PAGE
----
The Health Department and Animal Control could better live up to its name by being more proactive in the effort to stem the tide of unwanted pets, by collaborating in the effort to spay and neuter companion animals. Some municipalities offer reduced license fees for altered pets. However, that does not address those people who cannot afford the cost of neutering nor the higher license fee for unaltered animals. So, they do neither and the litters keep coming. However, by working with and promoting organizations like C-Snip, Pay it Forward and West Michigan Spay and Neuter, local government can help sponsor spay/neuter events, provide transportation services or direct grants to people who otherwise cannot afford the cost of altering their pets. This could ultimately prove to be a much more effective use of limited government resources, while reducing the surge of newborns that often overwhelm local shelters once or twice a year.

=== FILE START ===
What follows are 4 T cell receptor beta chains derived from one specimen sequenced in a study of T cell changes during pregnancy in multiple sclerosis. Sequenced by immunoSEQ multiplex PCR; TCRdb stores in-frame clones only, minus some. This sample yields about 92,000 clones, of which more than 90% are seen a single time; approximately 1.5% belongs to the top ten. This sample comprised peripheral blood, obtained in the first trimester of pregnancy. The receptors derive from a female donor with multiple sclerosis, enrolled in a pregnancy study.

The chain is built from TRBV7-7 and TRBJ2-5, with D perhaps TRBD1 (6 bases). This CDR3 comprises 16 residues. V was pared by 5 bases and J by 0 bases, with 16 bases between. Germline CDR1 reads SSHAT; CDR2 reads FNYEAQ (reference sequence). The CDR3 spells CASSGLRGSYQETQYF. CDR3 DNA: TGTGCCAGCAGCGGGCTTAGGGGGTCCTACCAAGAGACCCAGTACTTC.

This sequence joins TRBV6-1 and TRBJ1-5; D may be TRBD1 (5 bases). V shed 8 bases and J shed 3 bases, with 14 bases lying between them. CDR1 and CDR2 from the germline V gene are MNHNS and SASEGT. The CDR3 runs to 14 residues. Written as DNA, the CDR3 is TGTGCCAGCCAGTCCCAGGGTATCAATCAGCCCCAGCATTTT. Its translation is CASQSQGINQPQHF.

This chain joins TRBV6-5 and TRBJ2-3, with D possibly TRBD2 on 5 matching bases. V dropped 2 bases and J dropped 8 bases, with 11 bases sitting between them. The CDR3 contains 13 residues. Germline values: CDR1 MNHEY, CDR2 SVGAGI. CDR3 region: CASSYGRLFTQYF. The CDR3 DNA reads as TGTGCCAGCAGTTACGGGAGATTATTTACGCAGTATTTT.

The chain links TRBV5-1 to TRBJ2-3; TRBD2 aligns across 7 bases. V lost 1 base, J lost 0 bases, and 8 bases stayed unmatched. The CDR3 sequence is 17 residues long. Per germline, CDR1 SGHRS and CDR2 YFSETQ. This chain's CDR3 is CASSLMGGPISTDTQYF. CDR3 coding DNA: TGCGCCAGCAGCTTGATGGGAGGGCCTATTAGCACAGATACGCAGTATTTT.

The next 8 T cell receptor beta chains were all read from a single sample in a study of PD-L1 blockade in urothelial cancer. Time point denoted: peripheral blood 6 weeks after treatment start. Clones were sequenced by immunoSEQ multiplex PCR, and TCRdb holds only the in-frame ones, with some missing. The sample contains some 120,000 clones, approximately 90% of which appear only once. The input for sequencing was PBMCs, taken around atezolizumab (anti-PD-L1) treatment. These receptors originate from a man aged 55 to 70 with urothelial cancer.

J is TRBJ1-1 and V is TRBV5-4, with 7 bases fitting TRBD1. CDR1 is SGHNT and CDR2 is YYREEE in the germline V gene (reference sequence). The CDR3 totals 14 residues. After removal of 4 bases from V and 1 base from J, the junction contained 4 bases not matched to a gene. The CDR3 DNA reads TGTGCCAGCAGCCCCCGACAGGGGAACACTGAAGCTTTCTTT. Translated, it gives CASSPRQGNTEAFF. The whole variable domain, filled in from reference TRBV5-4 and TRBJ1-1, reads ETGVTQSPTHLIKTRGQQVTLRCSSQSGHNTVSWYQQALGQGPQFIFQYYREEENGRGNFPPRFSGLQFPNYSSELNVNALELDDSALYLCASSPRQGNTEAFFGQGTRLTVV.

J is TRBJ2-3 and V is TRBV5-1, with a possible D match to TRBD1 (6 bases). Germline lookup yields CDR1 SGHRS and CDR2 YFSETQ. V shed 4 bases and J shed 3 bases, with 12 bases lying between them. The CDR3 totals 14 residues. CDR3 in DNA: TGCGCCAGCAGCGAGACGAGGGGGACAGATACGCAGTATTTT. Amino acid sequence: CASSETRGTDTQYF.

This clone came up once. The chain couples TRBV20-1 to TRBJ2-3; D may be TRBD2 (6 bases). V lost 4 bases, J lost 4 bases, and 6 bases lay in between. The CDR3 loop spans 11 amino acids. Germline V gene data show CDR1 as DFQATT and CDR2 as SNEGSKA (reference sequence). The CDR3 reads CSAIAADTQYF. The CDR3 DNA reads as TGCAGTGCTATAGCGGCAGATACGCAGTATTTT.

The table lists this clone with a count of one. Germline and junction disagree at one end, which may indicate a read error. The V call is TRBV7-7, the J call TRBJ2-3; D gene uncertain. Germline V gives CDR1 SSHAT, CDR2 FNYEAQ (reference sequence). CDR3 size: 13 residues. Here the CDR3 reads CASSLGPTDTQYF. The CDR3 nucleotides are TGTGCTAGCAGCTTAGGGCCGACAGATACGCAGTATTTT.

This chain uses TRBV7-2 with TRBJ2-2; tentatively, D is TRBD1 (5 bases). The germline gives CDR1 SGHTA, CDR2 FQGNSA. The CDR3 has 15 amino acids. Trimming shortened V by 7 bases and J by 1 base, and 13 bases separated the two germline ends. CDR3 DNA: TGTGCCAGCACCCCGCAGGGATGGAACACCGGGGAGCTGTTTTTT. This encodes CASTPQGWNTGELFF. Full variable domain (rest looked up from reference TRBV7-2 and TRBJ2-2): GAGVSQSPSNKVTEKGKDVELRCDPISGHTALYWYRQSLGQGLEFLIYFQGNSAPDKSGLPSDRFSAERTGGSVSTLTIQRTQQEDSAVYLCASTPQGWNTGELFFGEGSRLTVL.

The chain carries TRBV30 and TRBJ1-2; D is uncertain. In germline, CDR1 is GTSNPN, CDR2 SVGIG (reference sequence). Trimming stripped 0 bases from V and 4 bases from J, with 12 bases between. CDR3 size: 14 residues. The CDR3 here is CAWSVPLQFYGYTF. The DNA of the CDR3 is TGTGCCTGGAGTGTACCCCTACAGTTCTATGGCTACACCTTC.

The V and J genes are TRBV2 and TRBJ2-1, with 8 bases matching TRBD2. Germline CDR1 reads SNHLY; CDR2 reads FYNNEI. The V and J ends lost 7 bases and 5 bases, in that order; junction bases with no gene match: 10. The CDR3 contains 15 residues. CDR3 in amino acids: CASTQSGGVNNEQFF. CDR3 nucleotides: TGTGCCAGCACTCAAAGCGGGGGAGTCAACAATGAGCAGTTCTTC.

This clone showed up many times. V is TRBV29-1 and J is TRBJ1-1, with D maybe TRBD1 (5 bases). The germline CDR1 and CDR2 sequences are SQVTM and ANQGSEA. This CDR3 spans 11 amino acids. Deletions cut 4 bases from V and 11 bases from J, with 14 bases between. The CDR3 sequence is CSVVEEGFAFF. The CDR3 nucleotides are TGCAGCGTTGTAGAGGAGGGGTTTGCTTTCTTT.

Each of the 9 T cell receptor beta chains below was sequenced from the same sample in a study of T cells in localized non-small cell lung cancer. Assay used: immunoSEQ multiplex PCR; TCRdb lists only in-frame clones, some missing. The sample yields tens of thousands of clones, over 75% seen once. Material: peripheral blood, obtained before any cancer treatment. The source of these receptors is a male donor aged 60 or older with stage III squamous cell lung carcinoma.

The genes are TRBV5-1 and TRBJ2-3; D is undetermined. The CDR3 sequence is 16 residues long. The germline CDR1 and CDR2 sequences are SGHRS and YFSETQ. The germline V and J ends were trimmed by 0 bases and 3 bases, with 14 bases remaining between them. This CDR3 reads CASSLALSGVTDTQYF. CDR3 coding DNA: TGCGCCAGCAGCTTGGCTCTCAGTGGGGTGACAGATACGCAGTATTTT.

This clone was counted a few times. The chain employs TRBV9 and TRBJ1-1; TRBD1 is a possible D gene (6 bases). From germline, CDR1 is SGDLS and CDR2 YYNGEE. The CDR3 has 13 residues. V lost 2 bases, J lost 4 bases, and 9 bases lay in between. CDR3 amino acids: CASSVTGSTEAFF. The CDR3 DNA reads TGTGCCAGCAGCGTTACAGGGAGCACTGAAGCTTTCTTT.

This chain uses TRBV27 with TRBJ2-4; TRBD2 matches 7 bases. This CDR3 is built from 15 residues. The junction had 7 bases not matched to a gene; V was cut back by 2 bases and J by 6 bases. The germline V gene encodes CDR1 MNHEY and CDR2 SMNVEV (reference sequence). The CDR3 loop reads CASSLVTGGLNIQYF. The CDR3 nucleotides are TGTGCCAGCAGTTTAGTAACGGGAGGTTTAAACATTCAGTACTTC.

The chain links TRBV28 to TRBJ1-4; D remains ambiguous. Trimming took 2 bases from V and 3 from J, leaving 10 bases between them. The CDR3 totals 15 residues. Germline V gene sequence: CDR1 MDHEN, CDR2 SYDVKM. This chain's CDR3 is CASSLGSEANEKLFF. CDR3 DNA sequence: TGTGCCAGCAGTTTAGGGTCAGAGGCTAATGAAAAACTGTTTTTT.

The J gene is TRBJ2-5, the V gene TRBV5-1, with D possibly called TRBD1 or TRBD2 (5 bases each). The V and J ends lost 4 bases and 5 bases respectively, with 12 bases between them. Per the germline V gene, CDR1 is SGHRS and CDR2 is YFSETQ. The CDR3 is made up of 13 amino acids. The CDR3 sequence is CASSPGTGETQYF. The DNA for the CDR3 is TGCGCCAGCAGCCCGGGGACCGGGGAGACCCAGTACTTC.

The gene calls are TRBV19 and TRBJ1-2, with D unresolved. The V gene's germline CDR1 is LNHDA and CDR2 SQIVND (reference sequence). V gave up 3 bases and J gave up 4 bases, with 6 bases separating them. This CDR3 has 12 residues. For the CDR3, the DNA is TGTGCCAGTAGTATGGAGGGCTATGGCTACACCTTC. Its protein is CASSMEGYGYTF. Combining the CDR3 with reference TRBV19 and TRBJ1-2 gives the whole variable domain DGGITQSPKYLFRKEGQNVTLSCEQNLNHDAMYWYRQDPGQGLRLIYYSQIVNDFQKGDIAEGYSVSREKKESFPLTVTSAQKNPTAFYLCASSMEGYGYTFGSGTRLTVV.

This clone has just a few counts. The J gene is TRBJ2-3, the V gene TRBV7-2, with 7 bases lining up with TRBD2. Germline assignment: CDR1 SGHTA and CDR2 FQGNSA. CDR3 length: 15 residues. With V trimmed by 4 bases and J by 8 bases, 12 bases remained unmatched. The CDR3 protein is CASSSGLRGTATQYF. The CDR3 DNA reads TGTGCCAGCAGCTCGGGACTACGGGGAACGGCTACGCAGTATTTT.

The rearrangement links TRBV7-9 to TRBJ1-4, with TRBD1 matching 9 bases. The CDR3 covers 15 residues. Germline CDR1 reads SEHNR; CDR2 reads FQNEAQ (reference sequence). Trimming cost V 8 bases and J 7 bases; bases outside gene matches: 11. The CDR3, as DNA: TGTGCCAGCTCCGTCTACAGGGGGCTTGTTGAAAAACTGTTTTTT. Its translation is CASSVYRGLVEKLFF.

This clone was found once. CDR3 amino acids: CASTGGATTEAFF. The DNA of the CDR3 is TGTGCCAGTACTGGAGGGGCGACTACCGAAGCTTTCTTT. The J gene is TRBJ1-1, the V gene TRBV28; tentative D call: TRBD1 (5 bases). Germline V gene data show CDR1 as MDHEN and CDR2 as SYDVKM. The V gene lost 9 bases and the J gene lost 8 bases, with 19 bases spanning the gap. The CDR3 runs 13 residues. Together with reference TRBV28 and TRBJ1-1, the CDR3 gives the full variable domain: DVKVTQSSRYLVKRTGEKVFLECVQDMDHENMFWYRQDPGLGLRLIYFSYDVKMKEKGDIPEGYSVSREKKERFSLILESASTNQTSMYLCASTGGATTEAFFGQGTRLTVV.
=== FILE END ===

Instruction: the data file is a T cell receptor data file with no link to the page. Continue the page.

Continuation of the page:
Something as simple as a tax credit for spaying/neutering a family pet might encourage more people to do so willingly.
No unaltered animals bought or sold
One step local government could take would be to simply prohibit anyone from buying, selling, adopting or owning an unaltered animal. That won’t stop some people from trying but, if the penalties are great enough, it would discourage the vast majority of people who otherwise might see nothing wrong with keeping their pet intact.
Crack down on backyard breeders and puppy mills
Anyone who chooses to breed their animals, should be required to be registered, licensed and regulated by local authorities. The cost associated with being a licensed breeder must be set high enough to not only discourage all but the most responsible, determined breeders, but result in the cost to purchase from a litter being extremely high as well. Ideally, this might result in breeders being discouraged from even allowing a litter, until all potential pups are spoken and paid for prior to being born. With well-regulated breeding operations kept to a minimum, it is less likely that unsold pups will be dumped at shelters.
Rename the Animal Control Department